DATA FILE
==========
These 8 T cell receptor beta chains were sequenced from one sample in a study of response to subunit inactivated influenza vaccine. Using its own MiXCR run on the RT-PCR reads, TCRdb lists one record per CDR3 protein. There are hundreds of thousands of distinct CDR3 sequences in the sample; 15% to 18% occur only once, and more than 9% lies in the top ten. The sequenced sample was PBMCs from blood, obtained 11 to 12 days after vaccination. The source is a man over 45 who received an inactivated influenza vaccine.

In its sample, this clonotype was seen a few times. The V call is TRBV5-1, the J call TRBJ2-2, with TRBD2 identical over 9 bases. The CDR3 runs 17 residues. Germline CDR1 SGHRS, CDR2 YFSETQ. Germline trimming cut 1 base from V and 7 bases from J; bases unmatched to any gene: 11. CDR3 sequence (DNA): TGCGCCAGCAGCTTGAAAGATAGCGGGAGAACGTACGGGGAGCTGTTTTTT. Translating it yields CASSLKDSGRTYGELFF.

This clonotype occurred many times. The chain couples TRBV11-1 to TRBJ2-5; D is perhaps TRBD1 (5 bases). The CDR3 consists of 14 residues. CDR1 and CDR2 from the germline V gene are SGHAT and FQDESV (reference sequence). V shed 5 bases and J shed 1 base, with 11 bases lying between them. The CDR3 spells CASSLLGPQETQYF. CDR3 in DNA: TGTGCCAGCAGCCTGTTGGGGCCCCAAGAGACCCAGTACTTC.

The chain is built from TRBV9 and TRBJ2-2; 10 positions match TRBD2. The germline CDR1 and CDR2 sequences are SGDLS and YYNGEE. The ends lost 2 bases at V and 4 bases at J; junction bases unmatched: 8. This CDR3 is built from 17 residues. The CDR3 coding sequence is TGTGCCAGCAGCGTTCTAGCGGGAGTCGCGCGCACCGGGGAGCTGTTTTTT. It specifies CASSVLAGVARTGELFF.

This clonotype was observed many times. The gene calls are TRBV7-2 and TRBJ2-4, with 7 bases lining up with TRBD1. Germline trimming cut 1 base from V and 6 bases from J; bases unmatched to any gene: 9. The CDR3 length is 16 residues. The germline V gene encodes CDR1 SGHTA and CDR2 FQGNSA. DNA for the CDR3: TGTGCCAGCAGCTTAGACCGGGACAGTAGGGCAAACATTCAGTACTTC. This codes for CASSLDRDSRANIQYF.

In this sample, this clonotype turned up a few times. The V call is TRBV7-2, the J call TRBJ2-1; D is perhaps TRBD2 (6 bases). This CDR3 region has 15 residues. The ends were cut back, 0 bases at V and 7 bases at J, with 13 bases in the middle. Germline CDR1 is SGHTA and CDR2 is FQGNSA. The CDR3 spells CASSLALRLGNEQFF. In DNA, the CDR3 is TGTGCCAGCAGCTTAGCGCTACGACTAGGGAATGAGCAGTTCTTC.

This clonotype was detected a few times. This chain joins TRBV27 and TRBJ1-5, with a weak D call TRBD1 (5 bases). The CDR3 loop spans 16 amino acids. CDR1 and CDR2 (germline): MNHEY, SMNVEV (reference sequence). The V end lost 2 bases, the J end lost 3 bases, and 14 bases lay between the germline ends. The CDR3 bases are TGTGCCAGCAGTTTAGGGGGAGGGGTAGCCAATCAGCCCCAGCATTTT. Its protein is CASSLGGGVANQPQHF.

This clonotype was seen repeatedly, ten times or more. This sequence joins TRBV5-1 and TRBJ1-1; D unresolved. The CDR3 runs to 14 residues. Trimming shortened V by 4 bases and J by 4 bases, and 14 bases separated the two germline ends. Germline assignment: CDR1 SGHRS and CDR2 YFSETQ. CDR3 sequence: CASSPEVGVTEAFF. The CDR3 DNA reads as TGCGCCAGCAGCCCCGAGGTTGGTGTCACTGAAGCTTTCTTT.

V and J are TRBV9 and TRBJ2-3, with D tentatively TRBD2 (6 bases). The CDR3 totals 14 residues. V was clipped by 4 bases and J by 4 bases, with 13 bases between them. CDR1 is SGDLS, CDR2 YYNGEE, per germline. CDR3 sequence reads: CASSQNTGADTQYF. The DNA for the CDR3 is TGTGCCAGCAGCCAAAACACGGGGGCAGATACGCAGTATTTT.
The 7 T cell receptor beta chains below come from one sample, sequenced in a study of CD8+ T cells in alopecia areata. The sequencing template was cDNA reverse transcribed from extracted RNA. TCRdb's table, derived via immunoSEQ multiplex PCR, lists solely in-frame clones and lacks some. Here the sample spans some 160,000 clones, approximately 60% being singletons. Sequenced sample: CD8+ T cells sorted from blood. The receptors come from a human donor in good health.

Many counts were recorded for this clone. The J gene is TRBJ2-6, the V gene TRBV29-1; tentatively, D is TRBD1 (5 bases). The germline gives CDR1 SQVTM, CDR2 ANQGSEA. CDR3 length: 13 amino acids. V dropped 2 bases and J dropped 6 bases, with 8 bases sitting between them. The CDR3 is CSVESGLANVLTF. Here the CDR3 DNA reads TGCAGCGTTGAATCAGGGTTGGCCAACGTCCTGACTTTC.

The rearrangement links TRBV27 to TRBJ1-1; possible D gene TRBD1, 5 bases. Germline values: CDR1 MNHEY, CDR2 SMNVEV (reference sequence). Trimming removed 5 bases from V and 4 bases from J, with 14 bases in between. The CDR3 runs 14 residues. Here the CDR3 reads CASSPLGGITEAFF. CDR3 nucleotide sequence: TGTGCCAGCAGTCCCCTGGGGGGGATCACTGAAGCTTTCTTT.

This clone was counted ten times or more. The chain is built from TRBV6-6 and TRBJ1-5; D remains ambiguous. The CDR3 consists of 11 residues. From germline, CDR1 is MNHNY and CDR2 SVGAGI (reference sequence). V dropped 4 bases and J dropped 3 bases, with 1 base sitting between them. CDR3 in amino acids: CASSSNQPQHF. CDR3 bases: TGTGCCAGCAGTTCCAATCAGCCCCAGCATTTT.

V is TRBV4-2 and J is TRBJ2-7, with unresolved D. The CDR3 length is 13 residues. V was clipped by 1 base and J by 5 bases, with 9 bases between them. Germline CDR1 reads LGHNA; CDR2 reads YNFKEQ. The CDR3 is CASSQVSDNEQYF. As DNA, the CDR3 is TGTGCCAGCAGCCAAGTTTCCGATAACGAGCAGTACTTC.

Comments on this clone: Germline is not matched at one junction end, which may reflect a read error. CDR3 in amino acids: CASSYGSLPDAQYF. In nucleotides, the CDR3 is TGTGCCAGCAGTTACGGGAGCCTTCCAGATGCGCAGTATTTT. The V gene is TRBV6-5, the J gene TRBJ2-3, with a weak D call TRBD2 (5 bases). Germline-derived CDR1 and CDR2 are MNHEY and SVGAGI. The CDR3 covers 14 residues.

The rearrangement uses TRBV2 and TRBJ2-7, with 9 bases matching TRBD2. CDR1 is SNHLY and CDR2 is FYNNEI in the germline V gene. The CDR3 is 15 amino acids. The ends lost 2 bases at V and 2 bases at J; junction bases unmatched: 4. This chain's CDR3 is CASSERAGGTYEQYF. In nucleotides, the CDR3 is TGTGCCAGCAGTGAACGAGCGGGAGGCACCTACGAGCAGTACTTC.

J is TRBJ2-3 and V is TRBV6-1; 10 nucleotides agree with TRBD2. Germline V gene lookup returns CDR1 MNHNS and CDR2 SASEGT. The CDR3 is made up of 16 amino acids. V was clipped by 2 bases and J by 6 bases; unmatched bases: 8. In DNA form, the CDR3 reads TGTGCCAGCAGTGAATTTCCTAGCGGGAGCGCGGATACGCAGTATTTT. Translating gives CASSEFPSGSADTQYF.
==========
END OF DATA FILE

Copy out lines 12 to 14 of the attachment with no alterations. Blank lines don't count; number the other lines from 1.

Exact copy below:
The rearrangement links TRBV27 to TRBJ1-1; possible D gene TRBD1, 5 bases. Germline values: CDR1 MNHEY, CDR2 SMNVEV (reference sequence). Trimming removed 5 bases from V and 4 bases from J, with 14 bases in between. The CDR3 runs 14 residues. Here the CDR3 reads CASSPLGGITEAFF. CDR3 nucleotide sequence: TGTGCCAGCAGTCCCCTGGGGGGGATCACTGAAGCTTTCTTT.

This clone was counted ten times or more. The chain is built from TRBV6-6 and TRBJ1-5; D remains ambiguous. The CDR3 consists of 11 residues. From germline, CDR1 is MNHNY and CDR2 SVGAGI (reference sequence). V dropped 4 bases and J dropped 3 bases, with 1 base sitting between them. CDR3 in amino acids: CASSSNQPQHF. CDR3 bases: TGTGCCAGCAGTTCCAATCAGCCCCAGCATTTT.

V is TRBV4-2 and J is TRBJ2-7, with unresolved D. The CDR3 length is 13 residues. V was clipped by 1 base and J by 5 bases, with 9 bases between them. Germline CDR1 reads LGHNA; CDR2 reads YNFKEQ. The CDR3 is CASSQVSDNEQYF. As DNA, the CDR3 is TGTGCCAGCAGCCAAGTTTCCGATAACGAGCAGTACTTC.